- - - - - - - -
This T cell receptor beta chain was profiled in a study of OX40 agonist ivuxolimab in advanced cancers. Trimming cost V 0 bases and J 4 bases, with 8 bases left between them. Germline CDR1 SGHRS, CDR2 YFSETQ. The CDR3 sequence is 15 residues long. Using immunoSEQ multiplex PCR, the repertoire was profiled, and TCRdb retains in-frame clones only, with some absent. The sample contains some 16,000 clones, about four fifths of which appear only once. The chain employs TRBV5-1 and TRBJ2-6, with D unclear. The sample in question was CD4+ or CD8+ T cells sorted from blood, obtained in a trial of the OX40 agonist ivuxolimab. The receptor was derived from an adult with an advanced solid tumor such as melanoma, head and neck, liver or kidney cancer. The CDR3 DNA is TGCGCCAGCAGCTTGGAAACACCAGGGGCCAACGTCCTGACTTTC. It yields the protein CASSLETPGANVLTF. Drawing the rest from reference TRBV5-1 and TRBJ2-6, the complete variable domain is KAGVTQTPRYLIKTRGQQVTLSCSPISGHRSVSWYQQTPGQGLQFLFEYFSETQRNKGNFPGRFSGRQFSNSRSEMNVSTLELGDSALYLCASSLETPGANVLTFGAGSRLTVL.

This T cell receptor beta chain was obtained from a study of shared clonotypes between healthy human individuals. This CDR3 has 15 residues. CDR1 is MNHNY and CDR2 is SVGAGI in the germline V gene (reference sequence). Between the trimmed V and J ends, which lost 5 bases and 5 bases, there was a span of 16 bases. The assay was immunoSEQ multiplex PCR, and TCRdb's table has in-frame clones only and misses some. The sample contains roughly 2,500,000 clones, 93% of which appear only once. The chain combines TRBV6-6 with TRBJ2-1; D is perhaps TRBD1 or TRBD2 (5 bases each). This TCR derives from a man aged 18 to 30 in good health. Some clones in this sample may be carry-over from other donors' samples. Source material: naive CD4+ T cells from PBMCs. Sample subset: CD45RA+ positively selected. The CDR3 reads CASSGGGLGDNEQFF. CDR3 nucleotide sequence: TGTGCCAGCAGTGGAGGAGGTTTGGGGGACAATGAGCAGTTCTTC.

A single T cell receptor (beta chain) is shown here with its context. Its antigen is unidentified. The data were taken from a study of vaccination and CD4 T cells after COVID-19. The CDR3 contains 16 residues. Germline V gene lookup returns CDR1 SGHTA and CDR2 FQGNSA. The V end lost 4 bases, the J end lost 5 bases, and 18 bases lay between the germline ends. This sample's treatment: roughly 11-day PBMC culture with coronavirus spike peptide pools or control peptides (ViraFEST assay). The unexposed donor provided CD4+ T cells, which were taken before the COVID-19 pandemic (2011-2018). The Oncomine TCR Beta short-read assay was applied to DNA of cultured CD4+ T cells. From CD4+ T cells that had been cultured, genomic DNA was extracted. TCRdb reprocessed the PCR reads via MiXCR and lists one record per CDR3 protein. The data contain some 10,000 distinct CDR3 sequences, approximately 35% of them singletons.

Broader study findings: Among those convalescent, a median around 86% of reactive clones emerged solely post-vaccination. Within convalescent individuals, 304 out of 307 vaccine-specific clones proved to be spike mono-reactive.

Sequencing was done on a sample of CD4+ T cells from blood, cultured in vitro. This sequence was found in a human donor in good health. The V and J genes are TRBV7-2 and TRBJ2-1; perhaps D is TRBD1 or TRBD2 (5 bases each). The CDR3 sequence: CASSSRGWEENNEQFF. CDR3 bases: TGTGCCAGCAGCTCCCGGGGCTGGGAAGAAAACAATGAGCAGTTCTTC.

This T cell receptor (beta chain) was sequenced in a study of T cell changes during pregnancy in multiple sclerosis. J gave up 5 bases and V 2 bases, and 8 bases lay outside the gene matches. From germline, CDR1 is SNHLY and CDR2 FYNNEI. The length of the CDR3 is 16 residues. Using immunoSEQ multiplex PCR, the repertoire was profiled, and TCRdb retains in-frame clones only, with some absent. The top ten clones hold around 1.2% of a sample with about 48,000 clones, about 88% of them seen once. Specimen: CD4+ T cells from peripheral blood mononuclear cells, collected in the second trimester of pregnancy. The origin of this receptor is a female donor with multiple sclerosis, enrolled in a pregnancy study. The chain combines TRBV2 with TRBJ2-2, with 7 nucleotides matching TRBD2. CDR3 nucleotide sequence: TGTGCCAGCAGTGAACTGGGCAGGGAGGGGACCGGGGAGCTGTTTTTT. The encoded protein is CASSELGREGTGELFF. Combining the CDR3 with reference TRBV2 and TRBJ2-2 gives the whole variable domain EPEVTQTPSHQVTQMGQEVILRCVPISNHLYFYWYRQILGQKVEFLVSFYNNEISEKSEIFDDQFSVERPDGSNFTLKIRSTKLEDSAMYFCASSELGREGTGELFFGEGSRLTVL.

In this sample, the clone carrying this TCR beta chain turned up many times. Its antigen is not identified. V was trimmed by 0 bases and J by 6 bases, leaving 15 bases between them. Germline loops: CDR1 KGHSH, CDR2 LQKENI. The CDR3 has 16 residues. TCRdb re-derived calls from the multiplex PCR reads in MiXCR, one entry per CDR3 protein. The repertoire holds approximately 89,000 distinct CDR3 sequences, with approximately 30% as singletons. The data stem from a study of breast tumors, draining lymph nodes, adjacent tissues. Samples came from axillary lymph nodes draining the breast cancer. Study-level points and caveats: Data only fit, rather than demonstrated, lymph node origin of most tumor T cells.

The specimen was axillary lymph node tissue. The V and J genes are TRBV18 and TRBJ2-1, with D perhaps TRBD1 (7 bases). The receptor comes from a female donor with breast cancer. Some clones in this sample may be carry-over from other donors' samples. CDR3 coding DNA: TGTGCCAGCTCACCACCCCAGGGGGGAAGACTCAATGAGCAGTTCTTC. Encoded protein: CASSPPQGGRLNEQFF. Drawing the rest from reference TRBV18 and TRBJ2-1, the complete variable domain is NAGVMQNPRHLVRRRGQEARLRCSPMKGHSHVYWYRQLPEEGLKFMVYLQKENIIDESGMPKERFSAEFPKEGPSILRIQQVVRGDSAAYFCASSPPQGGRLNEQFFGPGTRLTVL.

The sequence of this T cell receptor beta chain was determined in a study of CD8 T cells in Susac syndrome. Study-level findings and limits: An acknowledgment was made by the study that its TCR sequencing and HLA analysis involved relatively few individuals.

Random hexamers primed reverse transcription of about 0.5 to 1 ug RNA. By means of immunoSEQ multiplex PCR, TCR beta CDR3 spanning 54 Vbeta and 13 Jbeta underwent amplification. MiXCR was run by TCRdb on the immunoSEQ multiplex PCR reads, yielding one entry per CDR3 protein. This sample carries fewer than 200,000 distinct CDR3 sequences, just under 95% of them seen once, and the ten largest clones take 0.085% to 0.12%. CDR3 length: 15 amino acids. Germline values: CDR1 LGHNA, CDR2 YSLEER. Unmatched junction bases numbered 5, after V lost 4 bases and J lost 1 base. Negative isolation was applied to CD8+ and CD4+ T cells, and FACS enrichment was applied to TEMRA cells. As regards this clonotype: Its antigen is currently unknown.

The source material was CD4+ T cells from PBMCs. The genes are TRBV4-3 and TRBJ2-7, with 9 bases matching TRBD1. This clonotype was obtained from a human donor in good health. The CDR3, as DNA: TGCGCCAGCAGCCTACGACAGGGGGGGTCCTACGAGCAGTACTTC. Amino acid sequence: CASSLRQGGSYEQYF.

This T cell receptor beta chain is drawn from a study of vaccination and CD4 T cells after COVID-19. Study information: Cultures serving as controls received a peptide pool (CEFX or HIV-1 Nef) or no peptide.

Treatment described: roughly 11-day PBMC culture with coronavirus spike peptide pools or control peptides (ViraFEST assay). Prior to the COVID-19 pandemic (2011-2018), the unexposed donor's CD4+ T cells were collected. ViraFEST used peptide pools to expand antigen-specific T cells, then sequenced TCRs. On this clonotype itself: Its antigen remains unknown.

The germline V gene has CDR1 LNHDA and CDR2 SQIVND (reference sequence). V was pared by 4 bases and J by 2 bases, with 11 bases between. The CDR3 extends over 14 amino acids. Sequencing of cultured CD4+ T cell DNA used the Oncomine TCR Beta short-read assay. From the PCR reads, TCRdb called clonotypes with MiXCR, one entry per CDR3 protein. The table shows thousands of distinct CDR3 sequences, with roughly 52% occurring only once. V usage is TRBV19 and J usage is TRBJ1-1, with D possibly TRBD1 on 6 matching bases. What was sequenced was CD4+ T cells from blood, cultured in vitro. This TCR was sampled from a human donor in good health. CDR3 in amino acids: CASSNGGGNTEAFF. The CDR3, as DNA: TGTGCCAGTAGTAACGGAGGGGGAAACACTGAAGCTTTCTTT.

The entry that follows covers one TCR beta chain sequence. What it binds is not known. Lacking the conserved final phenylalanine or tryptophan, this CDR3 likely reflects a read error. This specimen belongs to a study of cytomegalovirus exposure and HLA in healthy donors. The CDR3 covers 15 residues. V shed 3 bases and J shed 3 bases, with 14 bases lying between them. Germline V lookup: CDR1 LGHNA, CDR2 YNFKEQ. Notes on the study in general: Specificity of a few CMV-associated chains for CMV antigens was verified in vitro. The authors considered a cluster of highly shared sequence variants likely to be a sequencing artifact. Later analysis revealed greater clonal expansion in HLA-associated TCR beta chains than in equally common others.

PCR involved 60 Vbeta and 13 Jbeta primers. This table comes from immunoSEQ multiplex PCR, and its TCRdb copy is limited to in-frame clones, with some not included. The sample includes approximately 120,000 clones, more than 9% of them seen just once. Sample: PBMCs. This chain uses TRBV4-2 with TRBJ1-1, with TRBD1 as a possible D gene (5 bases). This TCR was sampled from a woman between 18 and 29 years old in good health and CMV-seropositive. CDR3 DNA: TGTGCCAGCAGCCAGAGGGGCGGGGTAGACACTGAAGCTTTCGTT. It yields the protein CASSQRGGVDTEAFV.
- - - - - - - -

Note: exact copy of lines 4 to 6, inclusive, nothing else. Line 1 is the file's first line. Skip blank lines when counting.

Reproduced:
Broader study findings: Among those convalescent, a median around 86% of reactive clones emerged solely post-vaccination. Within convalescent individuals, 304 out of 307 vaccine-specific clones proved to be spike mono-reactive.

Sequencing was done on a sample of CD4+ T cells from blood, cultured in vitro. This sequence was found in a human donor in good health. The V and J genes are TRBV7-2 and TRBJ2-1; perhaps D is TRBD1 or TRBD2 (5 bases each). The CDR3 sequence: CASSSRGWEENNEQFF. CDR3 bases: TGTGCCAGCAGCTCCCGGGGCTGGGAAGAAAACAATGAGCAGTTCTTC.

This T cell receptor (beta chain) was sequenced in a study of T cell changes during pregnancy in multiple sclerosis. J gave up 5 bases and V 2 bases, and 8 bases lay outside the gene matches. From germline, CDR1 is SNHLY and CDR2 FYNNEI. The length of the CDR3 is 16 residues. Using immunoSEQ multiplex PCR, the repertoire was profiled, and TCRdb retains in-frame clones only, with some absent. The top ten clones hold around 1.2% of a sample with about 48,000 clones, about 88% of them seen once. Specimen: CD4+ T cells from peripheral blood mononuclear cells, collected in the second trimester of pregnancy. The origin of this receptor is a female donor with multiple sclerosis, enrolled in a pregnancy study. The chain combines TRBV2 with TRBJ2-2, with 7 nucleotides matching TRBD2. CDR3 nucleotide sequence: TGTGCCAGCAGTGAACTGGGCAGGGAGGGGACCGGGGAGCTGTTTTTT. The encoded protein is CASSELGREGTGELFF. Combining the CDR3 with reference TRBV2 and TRBJ2-2 gives the whole variable domain EPEVTQTPSHQVTQMGQEVILRCVPISNHLYFYWYRQILGQKVEFLVSFYNNEISEKSEIFDDQFSVERPDGSNFTLKIRSTKLEDSAMYFCASSELGREGTGELFFGEGSRLTVL.